As 2019 comes to a close, it’s a good time to reflect upon this past year’s experiences and cherish the memories you’ve created with family and friends. Friendships, especially those that are meaningful and close, have a unique and special significance in the way they enrich our lives. Unlike family relationships which are established by blood or marriage, friendships are relationships we intentionally choose and work to co-create. We’re simply drawn to certain people through our common interests, values, backgrounds, and shared experiences together. These kinds of mutually beneficial relationships can really help to bring out the best in both individuals. And the friendships which last and survive the test of time are those which remain unconditional. 

Benefits of Good Friendships

Friendships are vital to your well-being. Real friends not only celebrate good times but are also there to provide support during the tough times. They offer companionship and belonging, which help to increase your sense of purpose and meaning. Other benefits of friendships and similarly strong support systems include:

  • Boosts your happiness and reduces stress
  • Improves your self-confidence and sense of self-worth
  • Prevents loneliness and depression
  • Helps you cope with personal traumas
  • Reduces the risk of health problems
  • Supports longevity

By acknowledging our good friendships, we create an opportunity to really appreciate the friends about which we deeply care. It’s also a good practice to reflect on those friendships which are perhaps no longer meaningful, need to be changed in some way, or simply need to be let go. This is also an occasion to consider creating some new friendships, or going deeper with some relationships that have been positive for you. Whether you’re looking to nurture old friends or make new ones, cultivating and maintaining friendships is a skill that requires patience, grace, intention, and effort on your part.

Nourish Your Friendships

Here are some tips to help you nourish and nurture more healthy friendships:

  • As in many things, quality counts more than quantity. Having a few close friends that you trust and care about will enrich your life significantly. Feel free to complement your close friendships with a diverse network of acquaintances stemming from your work, interests, or other activities.
  • Take time to thank your close friends. Write down a list of your friends whom you cherish, and then think of a way to express your gratitude to each individual. It doesn’t have to be anything fancy or expensive. It could be as simple as sending a thank you card or email, taking your friend out for coffee, giving your friend a call, or just giving them a hug and saying, “Thanks for being a wonderful friend!” Exercise simple practices like these regularly.
  • Be proactive in staying in regular contact with your friends. Although people’s lives seem to be busier than ever, it’s important to stay in contact with your friends if you want to keep them. Make it a point to give your friend a call, email, or text just to let her know that she’s in your thoughts. Phone calls can be especially nice, as they allow you to communicate on a level that goes beyond text on a page or on a screen. There’s something powerful about actually hearing your friend’s voice, and knowing that he’s listening to yours. These are the kinds of communication that make for meaningful connections.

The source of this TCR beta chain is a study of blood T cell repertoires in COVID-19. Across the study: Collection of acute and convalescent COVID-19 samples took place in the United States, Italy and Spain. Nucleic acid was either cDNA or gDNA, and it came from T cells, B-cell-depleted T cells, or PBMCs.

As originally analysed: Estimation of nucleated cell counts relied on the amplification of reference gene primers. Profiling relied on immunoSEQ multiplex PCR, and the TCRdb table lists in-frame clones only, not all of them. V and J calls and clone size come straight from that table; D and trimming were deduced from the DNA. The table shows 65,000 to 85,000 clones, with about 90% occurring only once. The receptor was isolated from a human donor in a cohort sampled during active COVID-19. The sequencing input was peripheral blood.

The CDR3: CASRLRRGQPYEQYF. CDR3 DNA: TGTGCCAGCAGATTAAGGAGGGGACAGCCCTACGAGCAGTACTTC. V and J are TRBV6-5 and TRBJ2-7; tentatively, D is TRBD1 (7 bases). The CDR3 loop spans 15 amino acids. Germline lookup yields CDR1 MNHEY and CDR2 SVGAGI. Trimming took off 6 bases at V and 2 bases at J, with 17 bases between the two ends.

• Practice really listening.  When you let your friend know that you’re there to listen, especially if you can listen without judgment, you will inevitably nurture a stronger bond. Being mindful and paying attention to your friend’s words, asking thoughtful, clarifying questions (if necessary), and giving her your full presence are all ways to listen more deeply.
  • Honesty is the best policy. Trust and authenticity are built upon being honest in our communications, attitudes, and actions – and these are critical ingredients to good, healthy friendships.
  • Accept your friends for who they are, and respect their choices. We all want people to accept and love us for who we are, even if we don’t necessarily agree with a particular choice or point of view. Expressing an honest opinion is one thing, but real friends also respect other friends’ need to learn, grow, and have their own experiences. It’s okay for friends to disagree on certain things; in fact, it can even be healthy.
  • Keep your promises. Do what you say you will do! Friendships thrive when friends know they can count on each other, and will follow through with what they promise. It’s also important to be honest with what you can and cannot do; this will help to avoid feelings of mistrust or disappointment due to perceived unreliability.
  • Celebrate each other’s successes. We need our friends when times are challenging, but we also want them there when it’s time to celebrate an accomplishment. Remember, it’s not always about you! Being able to be genuinely happy for another person’s successes and achievements is a wonderful way to show unconditional love and support.
  • Carve out time to have some fun, too! Friendships need to grow and change, so doing things that are new and fun are great ways to develop the friendship. Try taking a class together, making a road trip, going to see a movie or concert, or trying some other new things that will help you create more happy moments and memories together.

Remember, real friendships take time, intention, and effort. Make nurturing your old friendships and cultivating some new ones a resolution for the new year ahead!

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